Director of Music Vivian Montgomery’s Music Notes are published in the weekly order of service and here at follen.org.
Music Notes for November 24:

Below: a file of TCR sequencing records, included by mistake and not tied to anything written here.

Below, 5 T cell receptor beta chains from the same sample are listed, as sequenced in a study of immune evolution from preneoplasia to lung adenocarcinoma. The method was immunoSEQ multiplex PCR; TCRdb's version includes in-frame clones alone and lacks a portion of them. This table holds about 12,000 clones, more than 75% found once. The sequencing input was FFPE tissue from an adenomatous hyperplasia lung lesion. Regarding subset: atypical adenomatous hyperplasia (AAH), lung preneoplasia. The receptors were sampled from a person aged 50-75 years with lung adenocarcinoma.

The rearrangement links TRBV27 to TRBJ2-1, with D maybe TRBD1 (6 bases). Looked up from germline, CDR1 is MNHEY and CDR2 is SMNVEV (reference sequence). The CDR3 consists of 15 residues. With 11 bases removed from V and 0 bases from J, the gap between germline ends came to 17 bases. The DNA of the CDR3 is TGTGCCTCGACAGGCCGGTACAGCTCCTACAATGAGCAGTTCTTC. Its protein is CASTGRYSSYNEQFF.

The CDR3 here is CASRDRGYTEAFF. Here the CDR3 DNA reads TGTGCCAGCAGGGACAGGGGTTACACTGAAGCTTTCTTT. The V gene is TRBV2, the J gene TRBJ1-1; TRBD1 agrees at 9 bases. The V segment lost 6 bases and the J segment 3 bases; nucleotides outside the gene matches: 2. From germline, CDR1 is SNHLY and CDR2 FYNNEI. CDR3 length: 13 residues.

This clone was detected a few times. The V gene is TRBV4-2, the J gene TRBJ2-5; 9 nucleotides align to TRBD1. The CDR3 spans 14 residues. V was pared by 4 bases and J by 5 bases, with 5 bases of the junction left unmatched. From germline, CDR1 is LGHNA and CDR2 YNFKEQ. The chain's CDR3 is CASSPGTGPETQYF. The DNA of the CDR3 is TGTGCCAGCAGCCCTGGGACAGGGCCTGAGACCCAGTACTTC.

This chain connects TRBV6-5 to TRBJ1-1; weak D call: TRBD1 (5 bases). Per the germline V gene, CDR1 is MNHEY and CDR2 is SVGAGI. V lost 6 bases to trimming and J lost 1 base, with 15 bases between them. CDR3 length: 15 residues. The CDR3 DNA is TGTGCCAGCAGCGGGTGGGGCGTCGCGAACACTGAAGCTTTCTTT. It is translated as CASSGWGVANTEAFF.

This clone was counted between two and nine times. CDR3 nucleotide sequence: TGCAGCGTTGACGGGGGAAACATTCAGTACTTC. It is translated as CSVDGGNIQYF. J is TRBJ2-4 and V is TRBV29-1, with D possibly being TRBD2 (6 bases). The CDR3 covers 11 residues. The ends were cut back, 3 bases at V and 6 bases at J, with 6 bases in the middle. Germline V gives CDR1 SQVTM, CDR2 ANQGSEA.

Some of today’s music needs no introduction, especially to those who’ve heard Rimsky-Korsakov’s “Russian Thanksgiving Anthem” sung each year by Follen’s choirs and alums for at least two decades. The Children’s Choir song, Kuimba Asante, starts with Swahili but then travels through expressions of thanks in many languages. However, perhaps the song that needs the most explanation is the most familiar, the boisterous hymn “We’re Gonna Sit at the Welcome Table.” In this month focused on the theme of Abundance, we can’t help but look into the negative space around our prosperity and comfort, that occupied by need, poverty, and, as represented in this song, exclusion. I’ve recently learned that “Welcome Table” was one of several encoded songs sung by the Ebenezer Baptist Church Choir, directed by Alberta Williams King with a young MLK as a member, at the gala events marking the release of the movie “Gone With The Wind” in Atlanta in 1939. While Hattie McDaniel (who won an Academy Award for best supporting actress for her role of Mammy) and other black actors in the film were not invited to any of the three days of events, the choir was asked to sing, dressed in slave garb, on the steps of the venue where a ball celebrating the confederacy was taking place. Their songs had strong messages about what was still lacking in their lives and in society at large, and “Welcome Table” speaks transparently to the hope that, sometime in the future, they would be seated at that table of abundance, feasting on milk and honey. While the Ebenezer choir was certainly expressing defiance in the face of humiliation and oppression, what’s not clear is whether their performance of the song included a traditional verse not found in our hymnal: “I’m gonna tell God how you treat me, I’m gonna tell God how you treat me one of these days, hallelujah.”